Decoding personalized motor cortical excitability states from human electroencephalography

Sci Rep. 2022 Apr 15;12(1):6323. doi: 10.1038/s41598-022-10239-3.


Brain state-dependent transcranial magnetic stimulation (TMS) requires real-time identification of cortical excitability states. Current approaches deliver TMS during brain states that correlate with motor cortex (M1) excitability at the group level. Here, we hypothesized that machine learning classifiers could successfully discriminate between high and low M1 excitability states in individual participants using information obtained from low-density electroencephalography (EEG) signals. To test this, we analyzed a publicly available dataset that delivered 600 single TMS pulses to the right M1 during EEG and electromyography (EMG) recordings in 20 healthy adults. Multivariate pattern classification was used to discriminate between brain states during which TMS evoked small and large motor-evoked potentials (MEPs). Results show that personalized classifiers successfully discriminated between low and high M1 excitability states in 80% of tested participants. MEPs elicited during classifier-predicted high excitability states were significantly larger than those elicited during classifier-predicted low excitability states in 90% of tested participants. Personalized classifiers did not generalize across participants. Overall, results show that individual participants exhibit unique brain activity patterns which predict low and high M1 excitability states and that these patterns can be efficiently captured using low-density EEG signals. Our findings suggest that deploying individualized classifiers during brain state-dependent TMS may enable fully personalized neuromodulation in the future.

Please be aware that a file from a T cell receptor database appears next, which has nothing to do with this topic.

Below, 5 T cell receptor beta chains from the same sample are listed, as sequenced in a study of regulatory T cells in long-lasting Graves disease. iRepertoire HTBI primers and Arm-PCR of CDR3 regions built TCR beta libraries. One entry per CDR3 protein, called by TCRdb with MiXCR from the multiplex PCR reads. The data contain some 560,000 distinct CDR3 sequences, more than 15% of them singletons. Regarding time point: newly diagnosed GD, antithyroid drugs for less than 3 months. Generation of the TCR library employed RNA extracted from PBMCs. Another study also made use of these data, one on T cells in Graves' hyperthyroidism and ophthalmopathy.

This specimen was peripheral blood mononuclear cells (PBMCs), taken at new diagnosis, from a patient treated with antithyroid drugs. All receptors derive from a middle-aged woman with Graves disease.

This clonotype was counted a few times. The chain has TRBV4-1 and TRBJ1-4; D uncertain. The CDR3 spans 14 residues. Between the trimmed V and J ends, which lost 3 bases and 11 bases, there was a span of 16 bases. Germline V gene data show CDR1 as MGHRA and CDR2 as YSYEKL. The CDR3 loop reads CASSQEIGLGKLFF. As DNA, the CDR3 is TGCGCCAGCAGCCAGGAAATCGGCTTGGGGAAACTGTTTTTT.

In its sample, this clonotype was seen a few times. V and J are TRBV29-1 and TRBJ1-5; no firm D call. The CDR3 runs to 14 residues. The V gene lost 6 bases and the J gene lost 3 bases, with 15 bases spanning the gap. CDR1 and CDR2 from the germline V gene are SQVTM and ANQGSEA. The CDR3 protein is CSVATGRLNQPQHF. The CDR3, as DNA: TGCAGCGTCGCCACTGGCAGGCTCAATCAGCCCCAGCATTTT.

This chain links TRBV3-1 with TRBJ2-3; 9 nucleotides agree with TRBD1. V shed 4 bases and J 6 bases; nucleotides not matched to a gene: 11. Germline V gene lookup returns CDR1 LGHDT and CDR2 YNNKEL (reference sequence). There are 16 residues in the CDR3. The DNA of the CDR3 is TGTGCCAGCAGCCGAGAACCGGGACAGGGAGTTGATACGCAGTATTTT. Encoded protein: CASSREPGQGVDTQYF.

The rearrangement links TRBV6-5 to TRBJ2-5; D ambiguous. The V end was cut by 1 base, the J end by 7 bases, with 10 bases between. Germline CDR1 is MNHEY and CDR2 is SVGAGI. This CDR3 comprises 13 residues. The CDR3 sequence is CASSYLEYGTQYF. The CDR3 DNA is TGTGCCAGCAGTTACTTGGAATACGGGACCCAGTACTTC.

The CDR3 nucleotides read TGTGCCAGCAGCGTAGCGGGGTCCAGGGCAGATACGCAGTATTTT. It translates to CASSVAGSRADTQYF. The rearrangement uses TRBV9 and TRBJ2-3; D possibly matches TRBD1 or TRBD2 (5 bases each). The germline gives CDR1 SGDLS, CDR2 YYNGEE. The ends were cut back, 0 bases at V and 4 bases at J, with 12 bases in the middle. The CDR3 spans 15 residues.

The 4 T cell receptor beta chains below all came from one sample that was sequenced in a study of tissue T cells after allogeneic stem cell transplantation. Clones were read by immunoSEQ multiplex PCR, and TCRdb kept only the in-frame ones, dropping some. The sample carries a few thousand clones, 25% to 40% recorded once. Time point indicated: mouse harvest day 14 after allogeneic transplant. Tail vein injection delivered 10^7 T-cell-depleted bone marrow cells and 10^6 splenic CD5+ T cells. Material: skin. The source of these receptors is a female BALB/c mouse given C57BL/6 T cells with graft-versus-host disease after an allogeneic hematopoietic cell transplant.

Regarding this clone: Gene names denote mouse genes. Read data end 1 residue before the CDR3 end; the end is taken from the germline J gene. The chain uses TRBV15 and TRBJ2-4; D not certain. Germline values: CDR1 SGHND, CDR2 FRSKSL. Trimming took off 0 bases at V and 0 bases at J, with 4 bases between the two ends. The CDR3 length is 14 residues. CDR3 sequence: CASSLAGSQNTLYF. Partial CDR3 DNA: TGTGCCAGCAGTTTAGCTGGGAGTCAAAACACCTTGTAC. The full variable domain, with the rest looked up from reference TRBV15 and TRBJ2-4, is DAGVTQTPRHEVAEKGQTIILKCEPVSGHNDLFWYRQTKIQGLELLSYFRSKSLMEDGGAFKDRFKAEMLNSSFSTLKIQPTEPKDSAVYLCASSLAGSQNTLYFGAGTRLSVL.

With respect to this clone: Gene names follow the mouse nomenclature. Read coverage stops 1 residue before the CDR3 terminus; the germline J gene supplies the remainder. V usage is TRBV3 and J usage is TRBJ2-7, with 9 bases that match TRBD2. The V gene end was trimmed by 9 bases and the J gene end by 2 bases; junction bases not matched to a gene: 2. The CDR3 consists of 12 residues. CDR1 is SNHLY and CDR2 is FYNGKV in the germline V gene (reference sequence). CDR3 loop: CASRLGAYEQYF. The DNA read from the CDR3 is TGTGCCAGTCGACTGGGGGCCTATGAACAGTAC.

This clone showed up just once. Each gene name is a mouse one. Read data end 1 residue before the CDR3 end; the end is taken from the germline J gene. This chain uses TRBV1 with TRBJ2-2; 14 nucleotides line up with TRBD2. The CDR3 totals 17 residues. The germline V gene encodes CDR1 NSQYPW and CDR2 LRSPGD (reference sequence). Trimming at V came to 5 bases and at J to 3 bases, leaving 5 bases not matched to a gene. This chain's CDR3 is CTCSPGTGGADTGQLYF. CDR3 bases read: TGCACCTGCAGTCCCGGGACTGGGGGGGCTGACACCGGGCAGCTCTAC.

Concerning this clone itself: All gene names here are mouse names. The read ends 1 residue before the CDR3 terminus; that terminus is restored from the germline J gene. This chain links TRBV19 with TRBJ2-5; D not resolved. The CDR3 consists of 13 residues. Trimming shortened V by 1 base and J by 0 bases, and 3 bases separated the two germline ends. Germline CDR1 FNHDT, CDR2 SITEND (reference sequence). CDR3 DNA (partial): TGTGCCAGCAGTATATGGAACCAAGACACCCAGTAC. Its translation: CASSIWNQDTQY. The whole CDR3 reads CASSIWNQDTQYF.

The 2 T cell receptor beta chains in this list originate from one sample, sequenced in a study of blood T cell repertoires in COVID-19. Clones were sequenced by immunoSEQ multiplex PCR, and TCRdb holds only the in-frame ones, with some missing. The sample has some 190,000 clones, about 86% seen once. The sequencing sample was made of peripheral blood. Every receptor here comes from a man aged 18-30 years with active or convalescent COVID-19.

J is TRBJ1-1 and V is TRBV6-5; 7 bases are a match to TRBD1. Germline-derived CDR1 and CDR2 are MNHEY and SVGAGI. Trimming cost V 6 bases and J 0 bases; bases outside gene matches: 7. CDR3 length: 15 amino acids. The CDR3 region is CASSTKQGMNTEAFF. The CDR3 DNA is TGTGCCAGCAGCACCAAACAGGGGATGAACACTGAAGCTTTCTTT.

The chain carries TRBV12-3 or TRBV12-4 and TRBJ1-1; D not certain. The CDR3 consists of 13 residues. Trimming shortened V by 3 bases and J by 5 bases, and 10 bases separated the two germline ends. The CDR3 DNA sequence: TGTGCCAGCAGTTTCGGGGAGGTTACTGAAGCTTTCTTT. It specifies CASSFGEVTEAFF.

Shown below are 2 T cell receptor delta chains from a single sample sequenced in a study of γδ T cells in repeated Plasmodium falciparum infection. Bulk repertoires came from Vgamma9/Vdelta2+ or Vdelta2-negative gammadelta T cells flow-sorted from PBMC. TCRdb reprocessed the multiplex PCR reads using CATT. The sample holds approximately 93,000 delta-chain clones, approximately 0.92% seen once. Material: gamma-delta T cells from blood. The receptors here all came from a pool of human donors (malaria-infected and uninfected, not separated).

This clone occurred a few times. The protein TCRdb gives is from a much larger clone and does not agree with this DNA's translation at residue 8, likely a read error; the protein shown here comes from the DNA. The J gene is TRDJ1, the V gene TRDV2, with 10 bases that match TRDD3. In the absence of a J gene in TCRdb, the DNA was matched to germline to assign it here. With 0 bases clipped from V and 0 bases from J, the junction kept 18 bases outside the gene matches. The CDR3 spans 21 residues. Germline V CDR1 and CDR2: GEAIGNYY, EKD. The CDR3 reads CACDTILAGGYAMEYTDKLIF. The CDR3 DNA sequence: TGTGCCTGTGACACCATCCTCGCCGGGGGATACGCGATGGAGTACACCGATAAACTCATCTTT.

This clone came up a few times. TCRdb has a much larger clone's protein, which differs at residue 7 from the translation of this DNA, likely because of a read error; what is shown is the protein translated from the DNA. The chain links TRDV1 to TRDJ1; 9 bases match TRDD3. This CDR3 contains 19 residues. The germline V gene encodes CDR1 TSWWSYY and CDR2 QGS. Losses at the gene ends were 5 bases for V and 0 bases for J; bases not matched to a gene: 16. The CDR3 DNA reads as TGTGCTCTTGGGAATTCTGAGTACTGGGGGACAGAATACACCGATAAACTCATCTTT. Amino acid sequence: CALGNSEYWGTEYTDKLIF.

MeSH terms

  • Adult
  • Cortical Excitability*
  • Electroencephalography / methods
  • Evoked Potentials, Motor / physiology
  • Humans
  • Motor Cortex* / physiology
  • Transcranial Magnetic Stimulation / methods